Local Grief Resources Assisting Community Post Murder-Suicide

DULUTH, Minn. — While the tragic loss of the Barry family and their dog have weighed heavy on friends and family, they were also traumatizing to the officers who responded.

Local mental health experts say it’s important anyone effected knows, and utilizes, the support services available to them.

Events like this don’t happen often in Duluth, and it can leave an imprint on those who experienced it, or are simply mourning the loss of loved ones.

“We’ve had so many people reach out the past few days feeling overwhelmed, wanting to have information about difficult conversations with their children, it’s just been a really hard thing,” Gina Dixon, Program Manager for Essential Health Grief Support Services, and Licensed Psychologist with Essentia Health said.

On Wednesday April 20th, Sean Barry, Riana Barry, their two young daughters, 12- year-old Shiway and 9-year-old Sadie, and the family dog were shot and killed in their sleep.

It was the parent’s nephew, 29-year-old Brandon Taylor Cole-Skogstad, who confessed to the murders on Facebook the next morning before taking his own life. Officers who responded were visibly disturbed at the scene.

“It’s uh, uh, I gotta tell you, it’s tough on all of us, it’s tough on our cops, some, our police officers, a lot of them, they have families, and any time you go into a situation like this any you see that tragedy, it is terribly heart wrenching, and you can’t un-see it,” Duluth Police Chief Mike Tusken said.

The Duluth police department offer what’s called their ‘Peer Support Team’, made up of officers who go through training and volunteer to help talk other officers through the mental battles of their job.

“There’s two types of bravery, there’s physical bravery and there’s mental bravery and they’re two different things. And so this takes a lot of mental courage sometimes for officers to step up and say hey man this one, I gotta talk to someone about this one cause it’s challenging me right now,” Mike LaFontaine, a Sergeant with the Duluth Police Department said.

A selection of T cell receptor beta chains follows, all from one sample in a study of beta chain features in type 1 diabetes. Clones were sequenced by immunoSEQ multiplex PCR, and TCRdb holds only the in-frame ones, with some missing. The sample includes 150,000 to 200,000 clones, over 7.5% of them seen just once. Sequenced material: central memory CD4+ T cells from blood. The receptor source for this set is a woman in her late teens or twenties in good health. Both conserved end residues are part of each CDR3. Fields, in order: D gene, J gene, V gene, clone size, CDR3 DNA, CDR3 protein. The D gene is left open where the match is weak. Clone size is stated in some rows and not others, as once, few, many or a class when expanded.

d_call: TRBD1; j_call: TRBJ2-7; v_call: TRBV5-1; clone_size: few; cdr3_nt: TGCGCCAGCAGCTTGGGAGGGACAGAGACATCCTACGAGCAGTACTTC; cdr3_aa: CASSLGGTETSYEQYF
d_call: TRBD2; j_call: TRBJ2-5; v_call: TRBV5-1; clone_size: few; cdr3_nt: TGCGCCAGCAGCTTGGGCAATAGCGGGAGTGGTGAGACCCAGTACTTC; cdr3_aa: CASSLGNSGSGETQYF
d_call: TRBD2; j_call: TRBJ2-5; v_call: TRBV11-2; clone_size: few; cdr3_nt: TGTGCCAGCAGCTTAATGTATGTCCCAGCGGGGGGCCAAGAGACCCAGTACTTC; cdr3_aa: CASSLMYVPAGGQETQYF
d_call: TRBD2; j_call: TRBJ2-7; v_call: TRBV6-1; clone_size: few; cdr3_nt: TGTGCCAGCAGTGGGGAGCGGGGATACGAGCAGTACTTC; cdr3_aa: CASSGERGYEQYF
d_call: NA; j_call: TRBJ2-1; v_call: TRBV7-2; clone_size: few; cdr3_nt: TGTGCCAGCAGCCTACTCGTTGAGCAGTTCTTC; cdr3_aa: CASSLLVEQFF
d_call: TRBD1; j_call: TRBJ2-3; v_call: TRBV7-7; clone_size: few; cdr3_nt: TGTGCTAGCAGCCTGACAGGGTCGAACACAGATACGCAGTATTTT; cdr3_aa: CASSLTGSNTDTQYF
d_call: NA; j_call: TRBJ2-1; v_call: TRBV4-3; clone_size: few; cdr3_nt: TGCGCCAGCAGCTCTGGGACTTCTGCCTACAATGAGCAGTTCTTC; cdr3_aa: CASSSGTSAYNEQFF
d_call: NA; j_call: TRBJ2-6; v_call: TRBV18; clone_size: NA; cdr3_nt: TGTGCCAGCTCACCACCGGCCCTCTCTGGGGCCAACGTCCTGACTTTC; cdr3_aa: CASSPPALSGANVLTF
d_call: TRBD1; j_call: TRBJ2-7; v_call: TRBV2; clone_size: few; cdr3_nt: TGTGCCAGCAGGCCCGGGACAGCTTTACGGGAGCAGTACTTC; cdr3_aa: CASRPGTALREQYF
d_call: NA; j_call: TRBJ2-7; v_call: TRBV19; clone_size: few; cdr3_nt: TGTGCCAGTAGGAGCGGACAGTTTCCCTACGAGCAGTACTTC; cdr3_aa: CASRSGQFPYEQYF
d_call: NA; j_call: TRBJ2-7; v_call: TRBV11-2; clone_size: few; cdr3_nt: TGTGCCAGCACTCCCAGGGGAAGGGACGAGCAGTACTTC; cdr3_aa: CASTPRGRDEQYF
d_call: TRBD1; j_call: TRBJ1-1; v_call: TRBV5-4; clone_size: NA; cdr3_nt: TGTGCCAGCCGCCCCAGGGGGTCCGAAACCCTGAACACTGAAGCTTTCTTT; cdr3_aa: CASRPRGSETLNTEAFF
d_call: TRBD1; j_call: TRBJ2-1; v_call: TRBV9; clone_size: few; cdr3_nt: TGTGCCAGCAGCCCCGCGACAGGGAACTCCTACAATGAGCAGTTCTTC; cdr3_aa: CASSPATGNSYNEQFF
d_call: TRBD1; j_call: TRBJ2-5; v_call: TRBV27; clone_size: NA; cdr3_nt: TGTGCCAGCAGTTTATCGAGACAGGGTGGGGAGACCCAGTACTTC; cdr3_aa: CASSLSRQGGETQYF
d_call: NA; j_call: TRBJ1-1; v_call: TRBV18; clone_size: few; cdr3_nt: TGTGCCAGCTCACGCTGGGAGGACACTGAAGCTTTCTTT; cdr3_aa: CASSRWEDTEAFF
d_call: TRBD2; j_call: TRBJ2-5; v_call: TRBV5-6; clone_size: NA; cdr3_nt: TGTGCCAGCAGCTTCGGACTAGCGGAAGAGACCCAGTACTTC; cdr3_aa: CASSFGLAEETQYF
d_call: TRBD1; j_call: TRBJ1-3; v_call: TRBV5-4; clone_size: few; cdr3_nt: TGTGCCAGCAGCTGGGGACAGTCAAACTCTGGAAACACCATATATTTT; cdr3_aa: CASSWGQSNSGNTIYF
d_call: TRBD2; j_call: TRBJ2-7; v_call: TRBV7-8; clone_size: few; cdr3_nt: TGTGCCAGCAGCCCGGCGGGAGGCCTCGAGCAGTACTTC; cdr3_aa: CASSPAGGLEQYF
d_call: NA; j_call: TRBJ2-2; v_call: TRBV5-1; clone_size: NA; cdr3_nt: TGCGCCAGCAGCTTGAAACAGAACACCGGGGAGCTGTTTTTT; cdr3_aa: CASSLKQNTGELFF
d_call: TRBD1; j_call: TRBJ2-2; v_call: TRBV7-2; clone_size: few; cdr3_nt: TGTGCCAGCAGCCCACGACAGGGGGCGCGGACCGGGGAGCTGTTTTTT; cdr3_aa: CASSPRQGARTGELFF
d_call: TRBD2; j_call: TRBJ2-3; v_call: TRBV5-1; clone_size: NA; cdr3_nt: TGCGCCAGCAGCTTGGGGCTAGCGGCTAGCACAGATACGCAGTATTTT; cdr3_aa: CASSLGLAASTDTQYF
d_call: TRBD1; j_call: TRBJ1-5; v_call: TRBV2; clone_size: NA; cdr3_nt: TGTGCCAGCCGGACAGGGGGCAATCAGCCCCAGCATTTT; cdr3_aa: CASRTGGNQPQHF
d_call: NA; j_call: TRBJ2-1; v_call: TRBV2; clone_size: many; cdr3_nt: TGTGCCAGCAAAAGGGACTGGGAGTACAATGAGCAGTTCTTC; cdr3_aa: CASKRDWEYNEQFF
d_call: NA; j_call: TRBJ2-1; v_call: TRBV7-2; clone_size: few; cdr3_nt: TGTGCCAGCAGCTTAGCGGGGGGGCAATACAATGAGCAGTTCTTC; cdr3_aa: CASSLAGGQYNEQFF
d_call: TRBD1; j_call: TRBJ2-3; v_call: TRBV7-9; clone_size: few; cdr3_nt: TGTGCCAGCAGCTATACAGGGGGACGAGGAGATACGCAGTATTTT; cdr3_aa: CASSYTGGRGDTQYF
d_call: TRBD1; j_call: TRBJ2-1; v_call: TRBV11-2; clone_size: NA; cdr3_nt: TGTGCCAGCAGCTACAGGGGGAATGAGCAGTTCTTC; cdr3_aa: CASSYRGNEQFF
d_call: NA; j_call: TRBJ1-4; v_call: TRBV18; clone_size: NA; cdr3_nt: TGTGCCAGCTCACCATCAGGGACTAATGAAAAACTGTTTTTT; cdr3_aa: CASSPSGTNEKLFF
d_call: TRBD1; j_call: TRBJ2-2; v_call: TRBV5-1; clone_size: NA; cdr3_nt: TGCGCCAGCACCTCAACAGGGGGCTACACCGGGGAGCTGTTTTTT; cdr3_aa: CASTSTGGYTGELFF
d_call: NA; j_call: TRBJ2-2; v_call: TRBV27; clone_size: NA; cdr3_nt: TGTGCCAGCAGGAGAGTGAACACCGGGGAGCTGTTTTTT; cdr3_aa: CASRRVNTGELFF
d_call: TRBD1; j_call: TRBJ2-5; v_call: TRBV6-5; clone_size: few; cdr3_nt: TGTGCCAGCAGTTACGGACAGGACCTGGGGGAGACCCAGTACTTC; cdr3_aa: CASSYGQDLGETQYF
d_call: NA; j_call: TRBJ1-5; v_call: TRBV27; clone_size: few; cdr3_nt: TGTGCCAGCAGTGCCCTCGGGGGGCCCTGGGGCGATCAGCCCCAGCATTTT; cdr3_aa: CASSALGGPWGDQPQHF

While law enforcement receives help during these times, staff at Essentia Health also want to remind the public of the services they offer. Gina Dixon, a licensed Psychologist says she knows firsthand how crucial that help is after loss.

“I’m a family survivor, my dad died by suicide, so i know what a difference that mental health services can make for individuals and also for the people that care about them,” Dixon said.

She also added that there are many different ways grief is shown from kids to adults. Dixon says after a tragedy, avoiding social media, caffeine and alcohol consumption can help prevent anxiety levels from spiking.

The main thing is to always get help, especially during a healing time like now, and the police department is thankful for the support they have received.

“We take care of ourselves when these things happen, we appreciate the support from many people out there recognizing that no one should have to see something like this or endure these things so we appreciate the citizens who have reached out as well too,” LaFontaine said.

Authorities say Cole-Skogstad suffered from mental illness as he also mentioned in the social media post before he took his own life.

Essentia offers free support groups open to the public for children, teens and adults.

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